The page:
San Jose Mercury News
by Alison F. Takemura
Organic food matters to Camila Torres, so grappling with its higher prices has made her resourceful.
When the Boulder Creek resident makes baby food for her 1-year-old, Liliana, she tosses prepackaged, frozen, organic vegetables from Trader Joe’s into a blender, adds a little water, then purées and warms up the mush before “airplaning” a spoonful into her daughter’s mouth.
Torres wants her two girls to grow up on organic food — and frozen products help her afford it.
“I try to find any way within my means to keep potentially harmful things from entering their little bodies,” said Torres, 28, an independent contractor who works with a company that captions videos.
A new scientific study supports her instincts, documenting that organic food can substantially lower pesticide exposure in children from low-income families in both urban and rural areas.
But traces of pesticides were higher than in previous studies involving middle-income, suburban children, suggesting that kids from cities and farming communities may be getting exposed via their environments as well as their diets.
For the peer-reviewed study, researchers at the UC Berkeley Center for Environmental Research and Children’s Health analyzed pesticides and their breakdown products in the urine of low-income Latino children — 20 from Oakland’s Fruitvale district and 20 from the rural Salinas Valley.
Researchers analyzed pesticides and their breakdown products in the children’s urine for four days on their normal diet, seven days on an organic one and five more days after reverting to a conventional diet. For the organic phase, the researchers replaced the children’s normal food with organic products: fruits and vegetables, as well as items such as bread, eggs, juices and snacks.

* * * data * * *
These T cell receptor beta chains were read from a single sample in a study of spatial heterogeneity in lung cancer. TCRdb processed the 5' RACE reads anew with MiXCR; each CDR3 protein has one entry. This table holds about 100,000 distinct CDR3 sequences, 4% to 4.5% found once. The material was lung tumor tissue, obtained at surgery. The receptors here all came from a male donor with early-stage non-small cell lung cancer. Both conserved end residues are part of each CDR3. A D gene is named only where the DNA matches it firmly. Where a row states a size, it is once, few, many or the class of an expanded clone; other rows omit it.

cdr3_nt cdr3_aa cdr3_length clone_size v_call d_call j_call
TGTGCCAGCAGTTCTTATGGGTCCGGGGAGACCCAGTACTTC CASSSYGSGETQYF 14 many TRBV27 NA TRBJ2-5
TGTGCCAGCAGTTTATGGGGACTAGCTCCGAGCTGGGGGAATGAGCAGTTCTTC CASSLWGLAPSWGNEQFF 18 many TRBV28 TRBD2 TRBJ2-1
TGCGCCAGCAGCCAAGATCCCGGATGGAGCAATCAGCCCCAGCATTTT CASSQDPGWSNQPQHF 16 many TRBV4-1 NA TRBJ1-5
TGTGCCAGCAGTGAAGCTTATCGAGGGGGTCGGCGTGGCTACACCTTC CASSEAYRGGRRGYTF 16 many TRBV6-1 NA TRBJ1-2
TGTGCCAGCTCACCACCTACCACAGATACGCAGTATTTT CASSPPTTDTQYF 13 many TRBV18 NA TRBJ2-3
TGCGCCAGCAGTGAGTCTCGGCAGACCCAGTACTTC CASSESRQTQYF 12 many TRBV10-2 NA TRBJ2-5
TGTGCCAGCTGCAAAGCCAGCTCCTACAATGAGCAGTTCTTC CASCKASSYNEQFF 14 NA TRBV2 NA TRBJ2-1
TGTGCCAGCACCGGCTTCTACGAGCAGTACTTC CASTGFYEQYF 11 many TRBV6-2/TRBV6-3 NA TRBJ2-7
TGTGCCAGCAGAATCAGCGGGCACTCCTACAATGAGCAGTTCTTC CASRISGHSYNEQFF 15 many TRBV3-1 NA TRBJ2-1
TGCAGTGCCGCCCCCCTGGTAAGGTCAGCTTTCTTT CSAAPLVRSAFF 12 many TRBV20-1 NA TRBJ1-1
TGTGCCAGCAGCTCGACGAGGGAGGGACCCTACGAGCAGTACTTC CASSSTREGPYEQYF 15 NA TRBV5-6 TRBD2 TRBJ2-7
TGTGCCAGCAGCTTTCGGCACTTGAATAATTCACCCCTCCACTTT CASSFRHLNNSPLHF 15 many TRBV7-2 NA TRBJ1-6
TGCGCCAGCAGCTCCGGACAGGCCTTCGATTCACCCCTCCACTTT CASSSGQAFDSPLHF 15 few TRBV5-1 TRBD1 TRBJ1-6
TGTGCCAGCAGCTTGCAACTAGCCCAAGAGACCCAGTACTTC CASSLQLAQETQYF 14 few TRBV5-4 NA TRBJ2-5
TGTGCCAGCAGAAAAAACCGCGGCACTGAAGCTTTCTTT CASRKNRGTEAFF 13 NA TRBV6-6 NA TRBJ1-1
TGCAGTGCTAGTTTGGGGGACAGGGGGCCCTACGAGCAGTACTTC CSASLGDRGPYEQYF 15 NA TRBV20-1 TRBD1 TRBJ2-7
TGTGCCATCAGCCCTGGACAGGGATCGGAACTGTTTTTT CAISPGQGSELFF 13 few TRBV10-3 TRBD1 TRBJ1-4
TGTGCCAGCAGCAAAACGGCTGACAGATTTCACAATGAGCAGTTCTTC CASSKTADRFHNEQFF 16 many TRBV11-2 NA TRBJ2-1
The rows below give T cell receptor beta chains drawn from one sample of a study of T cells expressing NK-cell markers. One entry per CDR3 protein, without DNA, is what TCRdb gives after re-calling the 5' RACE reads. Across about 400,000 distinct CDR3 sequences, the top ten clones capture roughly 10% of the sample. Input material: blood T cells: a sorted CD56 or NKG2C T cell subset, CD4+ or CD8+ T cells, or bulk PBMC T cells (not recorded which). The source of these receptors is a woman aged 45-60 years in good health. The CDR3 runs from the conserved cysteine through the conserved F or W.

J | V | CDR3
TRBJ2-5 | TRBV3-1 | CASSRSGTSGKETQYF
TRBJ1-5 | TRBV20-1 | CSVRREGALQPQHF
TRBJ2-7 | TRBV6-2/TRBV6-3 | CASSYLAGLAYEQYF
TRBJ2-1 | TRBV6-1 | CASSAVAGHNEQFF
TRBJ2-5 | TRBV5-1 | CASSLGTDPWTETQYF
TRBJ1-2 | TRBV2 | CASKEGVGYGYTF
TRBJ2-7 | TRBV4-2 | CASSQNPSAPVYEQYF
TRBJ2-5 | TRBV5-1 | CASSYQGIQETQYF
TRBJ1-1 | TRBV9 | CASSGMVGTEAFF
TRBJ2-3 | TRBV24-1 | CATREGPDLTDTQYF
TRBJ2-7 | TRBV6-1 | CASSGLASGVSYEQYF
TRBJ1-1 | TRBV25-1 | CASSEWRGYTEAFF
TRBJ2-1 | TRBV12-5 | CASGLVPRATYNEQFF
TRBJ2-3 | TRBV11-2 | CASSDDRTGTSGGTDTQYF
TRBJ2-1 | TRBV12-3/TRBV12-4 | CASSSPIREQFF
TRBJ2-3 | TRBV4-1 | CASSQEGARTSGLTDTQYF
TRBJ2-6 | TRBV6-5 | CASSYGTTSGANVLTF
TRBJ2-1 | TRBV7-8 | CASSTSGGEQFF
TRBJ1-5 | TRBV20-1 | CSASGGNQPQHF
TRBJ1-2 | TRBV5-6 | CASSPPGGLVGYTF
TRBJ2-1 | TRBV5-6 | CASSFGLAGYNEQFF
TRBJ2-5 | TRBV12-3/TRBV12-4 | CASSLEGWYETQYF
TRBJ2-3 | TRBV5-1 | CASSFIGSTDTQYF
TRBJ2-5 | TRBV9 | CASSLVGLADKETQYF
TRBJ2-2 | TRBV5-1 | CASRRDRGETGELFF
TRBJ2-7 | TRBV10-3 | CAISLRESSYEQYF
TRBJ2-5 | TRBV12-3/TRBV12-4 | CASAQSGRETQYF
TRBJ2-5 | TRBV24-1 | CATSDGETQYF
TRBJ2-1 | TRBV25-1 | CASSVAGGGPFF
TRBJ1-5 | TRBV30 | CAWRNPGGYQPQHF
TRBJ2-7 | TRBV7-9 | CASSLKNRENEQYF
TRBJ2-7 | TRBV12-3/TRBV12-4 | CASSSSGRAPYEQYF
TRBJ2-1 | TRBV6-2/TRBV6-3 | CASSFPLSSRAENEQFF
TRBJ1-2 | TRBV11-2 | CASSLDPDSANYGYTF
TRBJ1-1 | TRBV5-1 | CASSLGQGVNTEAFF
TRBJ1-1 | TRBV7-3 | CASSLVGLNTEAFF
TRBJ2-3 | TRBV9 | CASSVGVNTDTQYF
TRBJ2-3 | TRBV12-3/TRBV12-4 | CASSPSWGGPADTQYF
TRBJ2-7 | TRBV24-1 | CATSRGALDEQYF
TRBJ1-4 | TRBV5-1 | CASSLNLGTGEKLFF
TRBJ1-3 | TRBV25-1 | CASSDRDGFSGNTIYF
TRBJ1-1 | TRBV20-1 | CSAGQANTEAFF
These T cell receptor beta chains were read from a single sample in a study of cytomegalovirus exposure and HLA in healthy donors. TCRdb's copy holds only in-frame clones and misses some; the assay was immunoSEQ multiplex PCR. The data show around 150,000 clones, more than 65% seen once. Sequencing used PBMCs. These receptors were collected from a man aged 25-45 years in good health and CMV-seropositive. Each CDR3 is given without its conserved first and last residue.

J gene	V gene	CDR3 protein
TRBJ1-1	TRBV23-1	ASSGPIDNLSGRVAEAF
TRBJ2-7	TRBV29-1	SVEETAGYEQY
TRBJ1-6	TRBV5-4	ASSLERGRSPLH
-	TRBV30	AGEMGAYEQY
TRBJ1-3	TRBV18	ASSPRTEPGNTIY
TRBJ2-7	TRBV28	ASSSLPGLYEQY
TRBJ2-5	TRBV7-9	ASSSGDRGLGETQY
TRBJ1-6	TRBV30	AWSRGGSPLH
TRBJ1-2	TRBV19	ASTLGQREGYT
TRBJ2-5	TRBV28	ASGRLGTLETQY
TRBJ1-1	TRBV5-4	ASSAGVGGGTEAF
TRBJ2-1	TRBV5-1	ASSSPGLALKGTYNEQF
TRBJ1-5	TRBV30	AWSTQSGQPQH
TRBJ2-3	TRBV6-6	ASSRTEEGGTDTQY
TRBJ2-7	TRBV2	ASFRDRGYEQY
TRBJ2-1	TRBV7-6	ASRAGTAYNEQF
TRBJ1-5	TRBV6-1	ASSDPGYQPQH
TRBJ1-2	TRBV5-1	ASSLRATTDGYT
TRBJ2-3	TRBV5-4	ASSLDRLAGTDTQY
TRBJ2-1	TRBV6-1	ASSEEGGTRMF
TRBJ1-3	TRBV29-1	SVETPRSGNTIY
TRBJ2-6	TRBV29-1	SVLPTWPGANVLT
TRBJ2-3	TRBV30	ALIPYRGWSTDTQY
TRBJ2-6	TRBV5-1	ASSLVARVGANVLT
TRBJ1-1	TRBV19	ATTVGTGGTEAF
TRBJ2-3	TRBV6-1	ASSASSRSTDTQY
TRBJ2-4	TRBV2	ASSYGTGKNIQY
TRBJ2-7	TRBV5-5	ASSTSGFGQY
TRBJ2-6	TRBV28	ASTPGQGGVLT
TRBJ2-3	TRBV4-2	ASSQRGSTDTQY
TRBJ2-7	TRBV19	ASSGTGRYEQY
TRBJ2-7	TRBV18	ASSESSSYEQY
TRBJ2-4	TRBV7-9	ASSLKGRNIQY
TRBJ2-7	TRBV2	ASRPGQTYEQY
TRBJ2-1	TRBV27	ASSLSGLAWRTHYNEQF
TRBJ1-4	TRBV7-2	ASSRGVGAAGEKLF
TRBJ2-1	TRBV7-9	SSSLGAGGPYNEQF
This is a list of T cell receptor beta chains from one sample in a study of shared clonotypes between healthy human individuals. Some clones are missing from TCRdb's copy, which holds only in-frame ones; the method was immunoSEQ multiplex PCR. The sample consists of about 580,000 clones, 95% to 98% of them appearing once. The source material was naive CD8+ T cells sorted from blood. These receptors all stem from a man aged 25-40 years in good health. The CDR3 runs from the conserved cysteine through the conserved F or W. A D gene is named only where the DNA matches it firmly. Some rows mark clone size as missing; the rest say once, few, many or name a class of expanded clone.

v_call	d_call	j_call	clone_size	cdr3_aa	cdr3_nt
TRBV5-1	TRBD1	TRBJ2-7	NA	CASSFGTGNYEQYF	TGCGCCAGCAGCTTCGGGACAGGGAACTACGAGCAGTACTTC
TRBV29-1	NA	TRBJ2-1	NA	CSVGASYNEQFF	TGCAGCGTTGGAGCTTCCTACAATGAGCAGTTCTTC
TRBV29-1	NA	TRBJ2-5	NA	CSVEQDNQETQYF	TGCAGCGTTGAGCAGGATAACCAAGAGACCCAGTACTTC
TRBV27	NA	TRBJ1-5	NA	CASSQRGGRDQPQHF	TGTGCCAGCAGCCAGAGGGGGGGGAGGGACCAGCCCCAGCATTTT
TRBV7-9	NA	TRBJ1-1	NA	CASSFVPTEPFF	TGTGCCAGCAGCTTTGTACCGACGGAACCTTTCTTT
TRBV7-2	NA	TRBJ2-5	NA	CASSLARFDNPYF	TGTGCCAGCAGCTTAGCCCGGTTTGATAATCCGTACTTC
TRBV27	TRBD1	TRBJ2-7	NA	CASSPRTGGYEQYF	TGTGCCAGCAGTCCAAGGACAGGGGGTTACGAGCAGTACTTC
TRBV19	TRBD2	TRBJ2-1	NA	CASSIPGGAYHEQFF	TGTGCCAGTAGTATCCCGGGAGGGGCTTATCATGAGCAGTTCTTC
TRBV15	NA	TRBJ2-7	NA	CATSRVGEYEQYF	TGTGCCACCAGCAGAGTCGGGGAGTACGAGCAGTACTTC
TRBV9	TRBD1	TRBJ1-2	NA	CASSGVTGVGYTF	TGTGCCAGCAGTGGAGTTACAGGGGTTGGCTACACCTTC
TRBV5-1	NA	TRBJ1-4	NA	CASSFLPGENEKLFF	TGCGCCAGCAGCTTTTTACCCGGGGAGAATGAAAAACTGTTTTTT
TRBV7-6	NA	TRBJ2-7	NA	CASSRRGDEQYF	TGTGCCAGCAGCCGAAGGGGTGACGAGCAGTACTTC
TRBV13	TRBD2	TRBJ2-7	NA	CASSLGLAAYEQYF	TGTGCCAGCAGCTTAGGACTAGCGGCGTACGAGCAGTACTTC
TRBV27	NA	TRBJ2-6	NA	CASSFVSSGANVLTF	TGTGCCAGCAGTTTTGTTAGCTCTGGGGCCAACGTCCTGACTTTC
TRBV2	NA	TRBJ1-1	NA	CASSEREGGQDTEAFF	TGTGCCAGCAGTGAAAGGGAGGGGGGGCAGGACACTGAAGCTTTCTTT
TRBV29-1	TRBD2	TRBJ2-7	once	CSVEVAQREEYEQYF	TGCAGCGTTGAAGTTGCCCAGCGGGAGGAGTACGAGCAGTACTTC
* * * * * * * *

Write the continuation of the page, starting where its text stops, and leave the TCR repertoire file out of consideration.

Comparing a conventional diet with an organic one, the researchers found that traces of pesticides dropped substantially during the organic phase of the study. Breakdown products declined up to 49 percent for a class of pesticides called organophosphates.
Past research links these insecticides to health problems, including respiratory disease and higher rates of attention deficit disorder in children.
A 2011 study by the same UC Berkeley research group found that when pregnant women were exposed to organophosphates, their children’s IQs were on average seven points lower than those of other 7-year-olds.
Whether the pesticide levels found in the latest research levels are harmful is an open question, according to one of the study’s lead authors, Lesliam Quirós-Alcalá, an assistant professor of applied environmental health at the University of Maryland.
Regulatory standards simply don’t exist for these chemical traces, said Liza Oates, a food and health researcher at RMIT University in Melbourne, Australia. And a lack of sufficient data makes it impossible to know whether the levels are safe, she said.
“The way the system is set up, the onus is very much on the consumer,” Oates said.
Quirós-Alcalá underscored that the results of the study don’t mean parents should avoid giving their children fruits and vegetables that aren’t certified organic.
“We’re having an obesity epidemic,” she said. “We need to give kids a more well-balanced diet.”